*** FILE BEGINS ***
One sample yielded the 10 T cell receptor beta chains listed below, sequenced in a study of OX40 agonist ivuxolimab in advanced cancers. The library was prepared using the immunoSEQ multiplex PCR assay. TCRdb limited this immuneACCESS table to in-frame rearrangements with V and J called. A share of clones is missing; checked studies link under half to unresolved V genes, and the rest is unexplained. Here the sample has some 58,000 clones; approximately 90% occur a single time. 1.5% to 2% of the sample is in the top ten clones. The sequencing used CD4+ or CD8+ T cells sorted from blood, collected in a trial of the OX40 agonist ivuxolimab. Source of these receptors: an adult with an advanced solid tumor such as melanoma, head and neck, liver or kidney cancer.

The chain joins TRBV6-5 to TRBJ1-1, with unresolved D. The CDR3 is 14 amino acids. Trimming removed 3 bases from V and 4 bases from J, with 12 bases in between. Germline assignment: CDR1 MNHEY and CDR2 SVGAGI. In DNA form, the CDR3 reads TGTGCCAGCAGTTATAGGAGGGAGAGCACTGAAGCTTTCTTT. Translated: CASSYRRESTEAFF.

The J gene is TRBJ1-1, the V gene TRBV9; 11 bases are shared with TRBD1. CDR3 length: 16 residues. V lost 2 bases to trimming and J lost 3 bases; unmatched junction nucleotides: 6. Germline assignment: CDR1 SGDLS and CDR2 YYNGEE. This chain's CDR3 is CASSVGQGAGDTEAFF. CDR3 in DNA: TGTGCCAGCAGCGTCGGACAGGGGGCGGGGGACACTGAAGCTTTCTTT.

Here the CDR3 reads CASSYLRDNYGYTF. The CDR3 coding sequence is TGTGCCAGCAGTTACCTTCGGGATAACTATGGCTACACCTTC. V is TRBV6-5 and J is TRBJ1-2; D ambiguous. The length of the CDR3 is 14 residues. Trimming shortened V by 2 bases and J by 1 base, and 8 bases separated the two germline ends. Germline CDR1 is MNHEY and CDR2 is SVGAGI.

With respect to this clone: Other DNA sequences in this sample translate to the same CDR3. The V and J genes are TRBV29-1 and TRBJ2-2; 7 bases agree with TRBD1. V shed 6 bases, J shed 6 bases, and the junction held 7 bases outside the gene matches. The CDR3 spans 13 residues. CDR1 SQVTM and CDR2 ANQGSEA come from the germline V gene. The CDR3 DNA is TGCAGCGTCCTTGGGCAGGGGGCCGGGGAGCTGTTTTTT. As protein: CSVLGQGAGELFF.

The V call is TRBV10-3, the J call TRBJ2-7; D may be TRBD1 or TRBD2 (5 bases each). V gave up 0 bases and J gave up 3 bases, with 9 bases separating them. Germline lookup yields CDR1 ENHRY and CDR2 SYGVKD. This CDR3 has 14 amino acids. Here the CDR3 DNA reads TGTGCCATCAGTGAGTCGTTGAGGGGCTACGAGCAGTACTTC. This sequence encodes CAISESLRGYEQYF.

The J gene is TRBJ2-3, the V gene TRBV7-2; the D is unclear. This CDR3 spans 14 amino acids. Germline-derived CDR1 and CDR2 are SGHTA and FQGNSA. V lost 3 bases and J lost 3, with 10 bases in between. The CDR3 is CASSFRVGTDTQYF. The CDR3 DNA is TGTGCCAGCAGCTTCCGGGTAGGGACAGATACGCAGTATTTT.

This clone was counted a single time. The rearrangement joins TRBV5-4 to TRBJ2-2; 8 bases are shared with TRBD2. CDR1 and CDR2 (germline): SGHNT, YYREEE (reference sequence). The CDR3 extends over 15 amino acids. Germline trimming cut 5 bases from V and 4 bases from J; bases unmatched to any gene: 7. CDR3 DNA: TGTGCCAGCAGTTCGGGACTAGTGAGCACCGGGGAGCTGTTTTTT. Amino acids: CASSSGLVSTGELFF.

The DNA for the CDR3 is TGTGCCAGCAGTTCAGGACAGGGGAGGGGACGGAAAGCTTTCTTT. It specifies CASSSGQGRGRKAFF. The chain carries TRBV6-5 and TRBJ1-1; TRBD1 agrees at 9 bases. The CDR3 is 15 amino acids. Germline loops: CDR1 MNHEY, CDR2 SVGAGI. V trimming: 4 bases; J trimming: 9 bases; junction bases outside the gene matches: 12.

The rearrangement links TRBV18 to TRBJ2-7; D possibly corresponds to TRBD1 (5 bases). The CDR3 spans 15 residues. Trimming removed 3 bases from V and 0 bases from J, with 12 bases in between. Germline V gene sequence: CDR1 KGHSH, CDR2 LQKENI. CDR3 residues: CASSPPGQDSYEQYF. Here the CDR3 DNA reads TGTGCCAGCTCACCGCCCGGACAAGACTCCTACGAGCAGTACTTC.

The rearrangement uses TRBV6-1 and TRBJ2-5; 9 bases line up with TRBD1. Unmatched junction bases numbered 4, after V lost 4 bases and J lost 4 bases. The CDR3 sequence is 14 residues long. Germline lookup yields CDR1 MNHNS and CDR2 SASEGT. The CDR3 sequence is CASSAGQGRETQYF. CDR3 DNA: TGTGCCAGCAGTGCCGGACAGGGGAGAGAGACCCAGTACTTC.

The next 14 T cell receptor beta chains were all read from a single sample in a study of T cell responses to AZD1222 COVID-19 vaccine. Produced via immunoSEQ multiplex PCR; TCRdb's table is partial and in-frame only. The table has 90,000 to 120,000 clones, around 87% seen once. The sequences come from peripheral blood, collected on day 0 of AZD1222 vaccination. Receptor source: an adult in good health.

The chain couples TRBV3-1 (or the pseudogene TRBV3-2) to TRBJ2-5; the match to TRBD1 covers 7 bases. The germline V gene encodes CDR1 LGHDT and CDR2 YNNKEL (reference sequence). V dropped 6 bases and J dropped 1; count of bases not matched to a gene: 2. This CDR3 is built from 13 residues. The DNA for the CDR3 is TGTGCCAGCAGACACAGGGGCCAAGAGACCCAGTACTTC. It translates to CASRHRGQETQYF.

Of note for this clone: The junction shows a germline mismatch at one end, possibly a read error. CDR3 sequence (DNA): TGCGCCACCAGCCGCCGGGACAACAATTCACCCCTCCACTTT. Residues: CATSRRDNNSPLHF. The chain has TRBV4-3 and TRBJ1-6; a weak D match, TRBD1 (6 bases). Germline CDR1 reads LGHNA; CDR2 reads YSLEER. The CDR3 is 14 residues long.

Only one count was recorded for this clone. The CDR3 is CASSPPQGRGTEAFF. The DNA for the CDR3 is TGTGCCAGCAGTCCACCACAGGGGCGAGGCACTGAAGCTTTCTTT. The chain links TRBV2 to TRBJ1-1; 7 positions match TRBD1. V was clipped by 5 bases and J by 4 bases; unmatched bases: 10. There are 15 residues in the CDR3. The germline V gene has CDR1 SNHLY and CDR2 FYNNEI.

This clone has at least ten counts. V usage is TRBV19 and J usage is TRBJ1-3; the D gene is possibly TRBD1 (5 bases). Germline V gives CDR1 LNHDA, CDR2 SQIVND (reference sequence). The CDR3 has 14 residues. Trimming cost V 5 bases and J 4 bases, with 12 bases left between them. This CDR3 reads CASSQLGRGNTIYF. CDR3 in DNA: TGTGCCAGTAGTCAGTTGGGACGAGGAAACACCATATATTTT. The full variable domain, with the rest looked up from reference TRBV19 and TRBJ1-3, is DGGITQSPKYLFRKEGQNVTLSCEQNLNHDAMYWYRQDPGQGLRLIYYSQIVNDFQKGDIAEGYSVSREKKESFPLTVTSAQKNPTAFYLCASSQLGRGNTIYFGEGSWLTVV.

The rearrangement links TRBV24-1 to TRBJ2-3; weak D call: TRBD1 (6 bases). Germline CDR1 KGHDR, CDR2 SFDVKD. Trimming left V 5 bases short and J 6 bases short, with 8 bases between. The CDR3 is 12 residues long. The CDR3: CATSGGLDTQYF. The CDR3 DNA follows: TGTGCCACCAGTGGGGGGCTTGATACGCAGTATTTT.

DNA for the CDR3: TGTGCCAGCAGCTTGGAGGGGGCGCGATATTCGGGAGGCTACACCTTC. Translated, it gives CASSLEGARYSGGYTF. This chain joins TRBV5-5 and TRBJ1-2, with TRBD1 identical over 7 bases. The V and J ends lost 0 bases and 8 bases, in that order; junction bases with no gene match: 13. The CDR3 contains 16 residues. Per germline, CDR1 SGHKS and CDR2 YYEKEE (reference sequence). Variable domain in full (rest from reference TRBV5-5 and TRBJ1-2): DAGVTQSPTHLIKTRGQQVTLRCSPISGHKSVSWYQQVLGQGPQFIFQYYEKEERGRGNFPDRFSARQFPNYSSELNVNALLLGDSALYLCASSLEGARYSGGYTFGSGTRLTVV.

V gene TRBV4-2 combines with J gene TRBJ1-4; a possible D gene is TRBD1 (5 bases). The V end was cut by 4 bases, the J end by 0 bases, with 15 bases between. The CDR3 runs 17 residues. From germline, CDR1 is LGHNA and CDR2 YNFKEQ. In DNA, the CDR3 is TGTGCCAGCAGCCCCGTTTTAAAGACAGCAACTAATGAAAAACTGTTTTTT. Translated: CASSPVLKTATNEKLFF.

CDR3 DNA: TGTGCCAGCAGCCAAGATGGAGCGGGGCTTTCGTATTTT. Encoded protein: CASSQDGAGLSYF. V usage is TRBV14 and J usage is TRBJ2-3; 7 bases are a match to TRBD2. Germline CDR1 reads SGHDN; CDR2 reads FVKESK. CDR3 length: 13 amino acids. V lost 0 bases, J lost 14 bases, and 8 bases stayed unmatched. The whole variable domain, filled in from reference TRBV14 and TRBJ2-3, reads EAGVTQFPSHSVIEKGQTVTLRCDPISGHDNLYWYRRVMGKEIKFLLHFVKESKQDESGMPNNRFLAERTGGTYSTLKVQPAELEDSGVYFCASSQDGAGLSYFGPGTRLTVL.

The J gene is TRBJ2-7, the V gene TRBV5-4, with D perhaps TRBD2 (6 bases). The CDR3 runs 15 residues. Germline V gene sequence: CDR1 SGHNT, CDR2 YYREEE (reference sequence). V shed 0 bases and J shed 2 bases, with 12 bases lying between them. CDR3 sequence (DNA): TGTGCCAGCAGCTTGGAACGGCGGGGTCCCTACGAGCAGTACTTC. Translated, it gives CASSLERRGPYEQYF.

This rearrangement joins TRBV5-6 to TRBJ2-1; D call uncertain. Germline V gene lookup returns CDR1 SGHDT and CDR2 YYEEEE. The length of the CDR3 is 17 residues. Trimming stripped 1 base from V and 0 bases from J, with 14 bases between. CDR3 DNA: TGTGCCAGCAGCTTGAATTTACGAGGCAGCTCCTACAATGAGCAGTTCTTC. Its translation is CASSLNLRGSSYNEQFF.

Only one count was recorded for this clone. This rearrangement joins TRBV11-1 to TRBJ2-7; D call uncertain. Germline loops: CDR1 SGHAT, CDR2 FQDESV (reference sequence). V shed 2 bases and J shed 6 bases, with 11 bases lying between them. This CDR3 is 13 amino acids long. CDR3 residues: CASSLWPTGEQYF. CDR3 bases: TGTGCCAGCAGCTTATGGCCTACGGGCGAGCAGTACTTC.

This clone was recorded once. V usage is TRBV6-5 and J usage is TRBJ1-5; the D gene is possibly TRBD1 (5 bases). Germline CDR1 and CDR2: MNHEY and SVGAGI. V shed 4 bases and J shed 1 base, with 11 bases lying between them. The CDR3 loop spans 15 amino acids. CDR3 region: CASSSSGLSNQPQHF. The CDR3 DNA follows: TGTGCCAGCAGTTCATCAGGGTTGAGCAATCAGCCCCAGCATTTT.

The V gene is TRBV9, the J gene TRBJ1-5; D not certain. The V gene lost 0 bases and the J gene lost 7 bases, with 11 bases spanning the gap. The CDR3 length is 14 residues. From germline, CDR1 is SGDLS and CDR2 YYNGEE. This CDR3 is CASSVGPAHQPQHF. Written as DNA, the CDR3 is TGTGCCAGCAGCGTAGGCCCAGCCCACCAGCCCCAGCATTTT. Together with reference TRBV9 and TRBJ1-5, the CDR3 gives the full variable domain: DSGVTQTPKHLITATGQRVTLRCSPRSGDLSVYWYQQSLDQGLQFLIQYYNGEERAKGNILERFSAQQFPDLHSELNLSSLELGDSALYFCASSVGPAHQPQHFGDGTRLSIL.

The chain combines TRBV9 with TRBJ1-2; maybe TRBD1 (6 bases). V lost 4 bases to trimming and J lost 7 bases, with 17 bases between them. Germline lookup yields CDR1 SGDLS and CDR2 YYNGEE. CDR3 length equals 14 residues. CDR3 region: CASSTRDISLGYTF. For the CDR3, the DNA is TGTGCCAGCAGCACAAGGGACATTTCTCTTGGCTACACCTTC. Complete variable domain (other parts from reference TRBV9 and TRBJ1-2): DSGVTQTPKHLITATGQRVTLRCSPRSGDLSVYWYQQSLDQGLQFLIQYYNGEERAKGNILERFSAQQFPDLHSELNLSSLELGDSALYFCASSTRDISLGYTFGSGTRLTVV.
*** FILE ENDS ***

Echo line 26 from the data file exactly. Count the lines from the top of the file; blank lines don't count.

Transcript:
The chain combines TRBV9 with TRBJ1-2; maybe TRBD1 (6 bases). V lost 4 bases to trimming and J lost 7 bases, with 17 bases between them. Germline lookup yields CDR1 SGDLS and CDR2 YYNGEE. CDR3 length equals 14 residues. CDR3 region: CASSTRDISLGYTF. For the CDR3, the DNA is TGTGCCAGCAGCACAAGGGACATTTCTCTTGGCTACACCTTC. Complete variable domain (other parts from reference TRBV9 and TRBJ1-2): DSGVTQTPKHLITATGQRVTLRCSPRSGDLSVYWYQQSLDQGLQFLIQYYNGEERAKGNILERFSAQQFPDLHSELNLSSLELGDSALYFCASSTRDISLGYTFGSGTRLTVV.